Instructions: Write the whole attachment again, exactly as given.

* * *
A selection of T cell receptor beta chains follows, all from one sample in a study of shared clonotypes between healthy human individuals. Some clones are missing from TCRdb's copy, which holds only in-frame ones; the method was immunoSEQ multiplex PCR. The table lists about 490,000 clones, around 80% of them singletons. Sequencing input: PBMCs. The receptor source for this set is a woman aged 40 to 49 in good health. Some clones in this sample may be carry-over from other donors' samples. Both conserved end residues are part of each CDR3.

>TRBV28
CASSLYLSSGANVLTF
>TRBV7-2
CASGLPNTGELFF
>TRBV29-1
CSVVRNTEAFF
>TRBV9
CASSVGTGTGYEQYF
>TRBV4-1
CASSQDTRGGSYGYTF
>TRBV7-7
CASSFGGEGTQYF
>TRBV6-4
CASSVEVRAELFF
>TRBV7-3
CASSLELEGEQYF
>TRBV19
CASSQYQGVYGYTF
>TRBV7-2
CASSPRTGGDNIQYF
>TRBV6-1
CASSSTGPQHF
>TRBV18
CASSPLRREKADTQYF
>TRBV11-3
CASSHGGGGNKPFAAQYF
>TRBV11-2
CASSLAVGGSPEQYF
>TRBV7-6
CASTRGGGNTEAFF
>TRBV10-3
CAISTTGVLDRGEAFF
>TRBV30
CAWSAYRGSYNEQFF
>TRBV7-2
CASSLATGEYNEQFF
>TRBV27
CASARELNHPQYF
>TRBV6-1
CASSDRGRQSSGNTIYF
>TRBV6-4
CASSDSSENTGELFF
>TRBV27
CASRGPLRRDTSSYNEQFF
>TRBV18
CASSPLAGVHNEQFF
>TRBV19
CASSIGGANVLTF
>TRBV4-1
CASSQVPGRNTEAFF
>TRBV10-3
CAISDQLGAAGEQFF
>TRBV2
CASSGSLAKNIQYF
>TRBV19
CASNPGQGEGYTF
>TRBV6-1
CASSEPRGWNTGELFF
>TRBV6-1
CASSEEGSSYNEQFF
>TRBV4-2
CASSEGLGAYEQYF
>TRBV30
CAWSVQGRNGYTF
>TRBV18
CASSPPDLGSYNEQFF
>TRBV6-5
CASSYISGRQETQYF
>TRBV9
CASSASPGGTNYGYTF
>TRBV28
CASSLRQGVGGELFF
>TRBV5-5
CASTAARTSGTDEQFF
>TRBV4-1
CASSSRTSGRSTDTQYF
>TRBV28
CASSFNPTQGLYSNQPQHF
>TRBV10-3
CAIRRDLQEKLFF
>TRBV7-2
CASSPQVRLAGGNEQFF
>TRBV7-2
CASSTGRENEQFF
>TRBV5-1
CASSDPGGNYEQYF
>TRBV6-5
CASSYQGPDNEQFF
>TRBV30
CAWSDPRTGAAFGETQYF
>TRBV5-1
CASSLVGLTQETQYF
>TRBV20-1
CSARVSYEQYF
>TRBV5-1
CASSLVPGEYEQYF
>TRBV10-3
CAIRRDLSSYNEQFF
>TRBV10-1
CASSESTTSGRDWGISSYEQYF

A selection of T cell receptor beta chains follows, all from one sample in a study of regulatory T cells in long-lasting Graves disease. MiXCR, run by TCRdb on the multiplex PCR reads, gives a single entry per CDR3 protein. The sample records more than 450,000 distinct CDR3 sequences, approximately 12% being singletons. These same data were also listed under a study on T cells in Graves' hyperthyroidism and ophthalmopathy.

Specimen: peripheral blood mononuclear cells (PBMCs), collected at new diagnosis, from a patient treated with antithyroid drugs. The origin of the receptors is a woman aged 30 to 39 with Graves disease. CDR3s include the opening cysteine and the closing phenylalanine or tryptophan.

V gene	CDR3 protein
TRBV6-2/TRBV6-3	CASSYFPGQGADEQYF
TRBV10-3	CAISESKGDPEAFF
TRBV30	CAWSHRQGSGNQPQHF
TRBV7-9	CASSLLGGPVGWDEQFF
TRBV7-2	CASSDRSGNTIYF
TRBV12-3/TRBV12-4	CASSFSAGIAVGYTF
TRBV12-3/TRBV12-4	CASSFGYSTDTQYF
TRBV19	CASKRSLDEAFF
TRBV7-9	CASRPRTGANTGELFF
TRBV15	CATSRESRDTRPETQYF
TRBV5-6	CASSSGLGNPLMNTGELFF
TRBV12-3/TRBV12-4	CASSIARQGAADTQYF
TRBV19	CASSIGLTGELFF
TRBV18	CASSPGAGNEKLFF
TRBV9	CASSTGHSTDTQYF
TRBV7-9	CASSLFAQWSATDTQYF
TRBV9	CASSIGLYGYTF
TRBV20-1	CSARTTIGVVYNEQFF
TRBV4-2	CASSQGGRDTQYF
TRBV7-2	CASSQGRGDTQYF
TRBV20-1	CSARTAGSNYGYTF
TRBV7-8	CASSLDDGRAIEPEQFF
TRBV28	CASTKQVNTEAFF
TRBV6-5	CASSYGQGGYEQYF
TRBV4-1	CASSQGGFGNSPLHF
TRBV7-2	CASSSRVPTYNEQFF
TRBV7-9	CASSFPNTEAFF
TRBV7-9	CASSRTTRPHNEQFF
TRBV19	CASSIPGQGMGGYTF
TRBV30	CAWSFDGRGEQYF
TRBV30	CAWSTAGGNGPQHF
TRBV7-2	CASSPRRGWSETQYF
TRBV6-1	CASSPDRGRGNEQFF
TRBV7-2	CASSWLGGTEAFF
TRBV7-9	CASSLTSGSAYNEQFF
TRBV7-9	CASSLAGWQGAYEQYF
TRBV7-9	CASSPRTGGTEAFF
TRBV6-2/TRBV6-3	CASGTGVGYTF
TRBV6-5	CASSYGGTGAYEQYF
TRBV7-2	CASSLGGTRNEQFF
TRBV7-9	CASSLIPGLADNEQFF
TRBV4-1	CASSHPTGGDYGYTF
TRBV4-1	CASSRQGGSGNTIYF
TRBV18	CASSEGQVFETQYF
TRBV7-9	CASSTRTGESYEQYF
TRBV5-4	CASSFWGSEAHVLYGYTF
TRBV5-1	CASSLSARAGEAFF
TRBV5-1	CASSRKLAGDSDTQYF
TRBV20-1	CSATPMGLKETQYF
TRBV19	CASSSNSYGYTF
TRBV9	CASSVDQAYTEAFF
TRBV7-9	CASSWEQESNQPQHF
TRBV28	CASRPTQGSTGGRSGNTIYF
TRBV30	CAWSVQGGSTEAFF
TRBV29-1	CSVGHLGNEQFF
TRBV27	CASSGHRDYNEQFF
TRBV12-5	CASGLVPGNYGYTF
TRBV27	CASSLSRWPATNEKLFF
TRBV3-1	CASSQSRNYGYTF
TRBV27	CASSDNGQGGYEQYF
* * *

A selection of T cell receptor beta chains follows, all from one sample in a study of shared clonotypes between healthy human individuals. Some clones are missing from TCRdb's copy, which holds only in-frame ones; the method was immunoSEQ multiplex PCR. The table lists about 490,000 clones, around 80% of them singletons. Sequencing input: PBMCs. The receptor source for this set is a woman aged 40 to 49 in good health. Some clones in this sample may be carry-over from other donors' samples. Both conserved end residues are part of each CDR3.

>TRBV28
CASSLYLSSGANVLTF
>TRBV7-2
CASGLPNTGELFF
>TRBV29-1
CSVVRNTEAFF
>TRBV9
CASSVGTGTGYEQYF
>TRBV4-1
CASSQDTRGGSYGYTF
>TRBV7-7
CASSFGGEGTQYF
>TRBV6-4
CASSVEVRAELFF
>TRBV7-3
CASSLELEGEQYF
>TRBV19
CASSQYQGVYGYTF
>TRBV7-2
CASSPRTGGDNIQYF
>TRBV6-1
CASSSTGPQHF
>TRBV18
CASSPLRREKADTQYF
>TRBV11-3
CASSHGGGGNKPFAAQYF
>TRBV11-2
CASSLAVGGSPEQYF
>TRBV7-6
CASTRGGGNTEAFF
>TRBV10-3
CAISTTGVLDRGEAFF
>TRBV30
CAWSAYRGSYNEQFF
>TRBV7-2
CASSLATGEYNEQFF
>TRBV27
CASARELNHPQYF
>TRBV6-1
CASSDRGRQSSGNTIYF
>TRBV6-4
CASSDSSENTGELFF
>TRBV27
CASRGPLRRDTSSYNEQFF
>TRBV18
CASSPLAGVHNEQFF
>TRBV19
CASSIGGANVLTF
>TRBV4-1
CASSQVPGRNTEAFF
>TRBV10-3
CAISDQLGAAGEQFF
>TRBV2
CASSGSLAKNIQYF
>TRBV19
CASNPGQGEGYTF
>TRBV6-1
CASSEPRGWNTGELFF
>TRBV6-1
CASSEEGSSYNEQFF
>TRBV4-2
CASSEGLGAYEQYF
>TRBV30
CAWSVQGRNGYTF
>TRBV18
CASSPPDLGSYNEQFF
>TRBV6-5
CASSYISGRQETQYF
>TRBV9
CASSASPGGTNYGYTF
>TRBV28
CASSLRQGVGGELFF
>TRBV5-5
CASTAARTSGTDEQFF
>TRBV4-1
CASSSRTSGRSTDTQYF
>TRBV28
CASSFNPTQGLYSNQPQHF
>TRBV10-3
CAIRRDLQEKLFF
>TRBV7-2
CASSPQVRLAGGNEQFF
>TRBV7-2
CASSTGRENEQFF
>TRBV5-1
CASSDPGGNYEQYF
>TRBV6-5
CASSYQGPDNEQFF
>TRBV30
CAWSDPRTGAAFGETQYF
>TRBV5-1
CASSLVGLTQETQYF
>TRBV20-1
CSARVSYEQYF
>TRBV5-1
CASSLVPGEYEQYF
>TRBV10-3
CAIRRDLSSYNEQFF
>TRBV10-1
CASSESTTSGRDWGISSYEQYF

A selection of T cell receptor beta chains follows, all from one sample in a study of regulatory T cells in long-lasting Graves disease. MiXCR, run by TCRdb on the multiplex PCR reads, gives a single entry per CDR3 protein. The sample records more than 450,000 distinct CDR3 sequences, approximately 12% being singletons. These same data were also listed under a study on T cells in Graves' hyperthyroidism and ophthalmopathy.

Specimen: peripheral blood mononuclear cells (PBMCs), collected at new diagnosis, from a patient treated with antithyroid drugs. The origin of the receptors is a woman aged 30 to 39 with Graves disease. CDR3s include the opening cysteine and the closing phenylalanine or tryptophan.

V gene	CDR3 protein
TRBV6-2/TRBV6-3	CASSYFPGQGADEQYF
TRBV10-3	CAISESKGDPEAFF
TRBV30	CAWSHRQGSGNQPQHF
TRBV7-9	CASSLLGGPVGWDEQFF
TRBV7-2	CASSDRSGNTIYF
TRBV12-3/TRBV12-4	CASSFSAGIAVGYTF
TRBV12-3/TRBV12-4	CASSFGYSTDTQYF
TRBV19	CASKRSLDEAFF
TRBV7-9	CASRPRTGANTGELFF
TRBV15	CATSRESRDTRPETQYF
TRBV5-6	CASSSGLGNPLMNTGELFF
TRBV12-3/TRBV12-4	CASSIARQGAADTQYF
TRBV19	CASSIGLTGELFF
TRBV18	CASSPGAGNEKLFF
TRBV9	CASSTGHSTDTQYF
TRBV7-9	CASSLFAQWSATDTQYF
TRBV9	CASSIGLYGYTF
TRBV20-1	CSARTTIGVVYNEQFF
TRBV4-2	CASSQGGRDTQYF
TRBV7-2	CASSQGRGDTQYF
TRBV20-1	CSARTAGSNYGYTF
TRBV7-8	CASSLDDGRAIEPEQFF
TRBV28	CASTKQVNTEAFF
TRBV6-5	CASSYGQGGYEQYF
TRBV4-1	CASSQGGFGNSPLHF
TRBV7-2	CASSSRVPTYNEQFF
TRBV7-9	CASSFPNTEAFF
TRBV7-9	CASSRTTRPHNEQFF
TRBV19	CASSIPGQGMGGYTF
TRBV30	CAWSFDGRGEQYF
TRBV30	CAWSTAGGNGPQHF
TRBV7-2	CASSPRRGWSETQYF
TRBV6-1	CASSPDRGRGNEQFF
TRBV7-2	CASSWLGGTEAFF
TRBV7-9	CASSLTSGSAYNEQFF
TRBV7-9	CASSLAGWQGAYEQYF
TRBV7-9	CASSPRTGGTEAFF
TRBV6-2/TRBV6-3	CASGTGVGYTF
TRBV6-5	CASSYGGTGAYEQYF
TRBV7-2	CASSLGGTRNEQFF
TRBV7-9	CASSLIPGLADNEQFF
TRBV4-1	CASSHPTGGDYGYTF
TRBV4-1	CASSRQGGSGNTIYF
TRBV18	CASSEGQVFETQYF
TRBV7-9	CASSTRTGESYEQYF
TRBV5-4	CASSFWGSEAHVLYGYTF
TRBV5-1	CASSLSARAGEAFF
TRBV5-1	CASSRKLAGDSDTQYF
TRBV20-1	CSATPMGLKETQYF
TRBV19	CASSSNSYGYTF
TRBV9	CASSVDQAYTEAFF
TRBV7-9	CASSWEQESNQPQHF
TRBV28	CASRPTQGSTGGRSGNTIYF
TRBV30	CAWSVQGGSTEAFF
TRBV29-1	CSVGHLGNEQFF
TRBV27	CASSGHRDYNEQFF
TRBV12-5	CASGLVPGNYGYTF
TRBV27	CASSLSRWPATNEKLFF
TRBV3-1	CASSQSRNYGYTF
TRBV27	CASSDNGQGGYEQYF